Thursday, May 15, 2008

Yoshino Cherry


Yoshino Cherry
Prunus x yedoensis
(PROO-nus) (yed-oh-EN-sis)

While I was cleaning off one of memory cards I came across these photos of Yoshino Cherry. It is a spectacular tree that was in full bloom the day I took the photos (April 18th, just north of NYC). This tree grows to about 50 feet although if you start out pruning it when it is young it can be held much lower. It is easy to get a nice shape out of the Oriental branching pattern. I was surprised this tree is hardy to USDA Zone 5. They should be planted in full sun with good drainage. The bark and yellow fall color are nice for the fall and winter seasons. These photos were taken of one tree out of a group of several. I noticed some of the others had a slight pink tinge to the flowers.


This is the tree (along with the Kwanzan Cherry) of the Washington, DC Cherry Blossom Festival. I read recently that actually Macon, Georgia has more of these trees than DC does. There are a few cultivars available including ‘Akebona’ (soft pink flowers), ‘Perpendens’ (irregular weeping branches) and ‘Shidare Yoshino’.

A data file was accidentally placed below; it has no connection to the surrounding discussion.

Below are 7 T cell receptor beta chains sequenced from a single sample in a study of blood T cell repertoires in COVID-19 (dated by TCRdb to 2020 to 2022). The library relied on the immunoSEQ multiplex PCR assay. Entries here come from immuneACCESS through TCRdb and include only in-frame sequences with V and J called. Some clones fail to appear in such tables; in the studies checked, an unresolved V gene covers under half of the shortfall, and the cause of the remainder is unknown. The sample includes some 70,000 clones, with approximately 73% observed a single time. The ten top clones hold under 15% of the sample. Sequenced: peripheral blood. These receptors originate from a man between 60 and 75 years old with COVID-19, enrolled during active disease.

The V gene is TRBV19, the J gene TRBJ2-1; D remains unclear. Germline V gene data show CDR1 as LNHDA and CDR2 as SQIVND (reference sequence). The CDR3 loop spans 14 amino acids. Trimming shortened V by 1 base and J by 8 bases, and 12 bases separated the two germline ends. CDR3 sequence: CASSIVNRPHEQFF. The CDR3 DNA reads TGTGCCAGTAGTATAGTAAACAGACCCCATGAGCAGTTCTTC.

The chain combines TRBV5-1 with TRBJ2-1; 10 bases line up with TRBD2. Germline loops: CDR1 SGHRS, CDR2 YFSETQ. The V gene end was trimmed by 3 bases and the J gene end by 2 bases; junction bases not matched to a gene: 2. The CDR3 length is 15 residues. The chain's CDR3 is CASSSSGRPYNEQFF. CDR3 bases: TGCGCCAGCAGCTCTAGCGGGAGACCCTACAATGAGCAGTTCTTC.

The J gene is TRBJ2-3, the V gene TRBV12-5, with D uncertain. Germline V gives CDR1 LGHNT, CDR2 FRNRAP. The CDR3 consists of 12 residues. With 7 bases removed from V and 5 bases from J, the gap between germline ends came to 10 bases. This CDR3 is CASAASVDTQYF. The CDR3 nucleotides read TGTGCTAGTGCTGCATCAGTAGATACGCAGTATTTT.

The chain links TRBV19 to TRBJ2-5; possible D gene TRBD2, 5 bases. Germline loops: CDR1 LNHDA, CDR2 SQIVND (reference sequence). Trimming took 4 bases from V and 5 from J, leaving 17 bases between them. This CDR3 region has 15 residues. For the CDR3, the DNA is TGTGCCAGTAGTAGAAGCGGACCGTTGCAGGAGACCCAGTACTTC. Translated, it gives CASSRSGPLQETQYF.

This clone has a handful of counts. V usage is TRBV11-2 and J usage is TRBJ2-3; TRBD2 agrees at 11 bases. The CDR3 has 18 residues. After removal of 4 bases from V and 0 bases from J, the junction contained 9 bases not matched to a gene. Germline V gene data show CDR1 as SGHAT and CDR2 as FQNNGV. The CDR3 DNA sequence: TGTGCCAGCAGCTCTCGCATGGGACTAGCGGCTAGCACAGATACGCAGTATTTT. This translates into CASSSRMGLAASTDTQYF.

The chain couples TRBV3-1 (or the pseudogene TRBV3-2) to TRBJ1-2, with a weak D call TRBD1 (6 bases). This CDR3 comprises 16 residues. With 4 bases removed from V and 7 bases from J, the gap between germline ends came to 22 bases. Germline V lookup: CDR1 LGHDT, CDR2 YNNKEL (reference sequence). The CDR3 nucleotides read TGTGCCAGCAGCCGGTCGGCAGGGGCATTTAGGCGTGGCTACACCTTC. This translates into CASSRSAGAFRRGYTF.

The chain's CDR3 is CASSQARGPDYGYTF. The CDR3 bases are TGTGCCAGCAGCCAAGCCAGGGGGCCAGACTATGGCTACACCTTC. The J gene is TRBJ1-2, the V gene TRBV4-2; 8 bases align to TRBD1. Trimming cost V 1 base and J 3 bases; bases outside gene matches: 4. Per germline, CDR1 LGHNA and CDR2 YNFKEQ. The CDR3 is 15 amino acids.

In Japan there is a legend that each spring a fairy maiden hovers low in the warm sky to wake the sleeping Cherry trees to life with her delicate breath.

Break open a cherry tree and there are no flowers, but the spring breeze brings forth myriad blossoms.
Ikkyu Sojun

3 comments:

Lets Plant said...

Great pictures!! It is a beautiful tree!!

Katarina i Kullavik said...

Very, very lovely pictures!
/Katarina

i beati said...

great memories that festival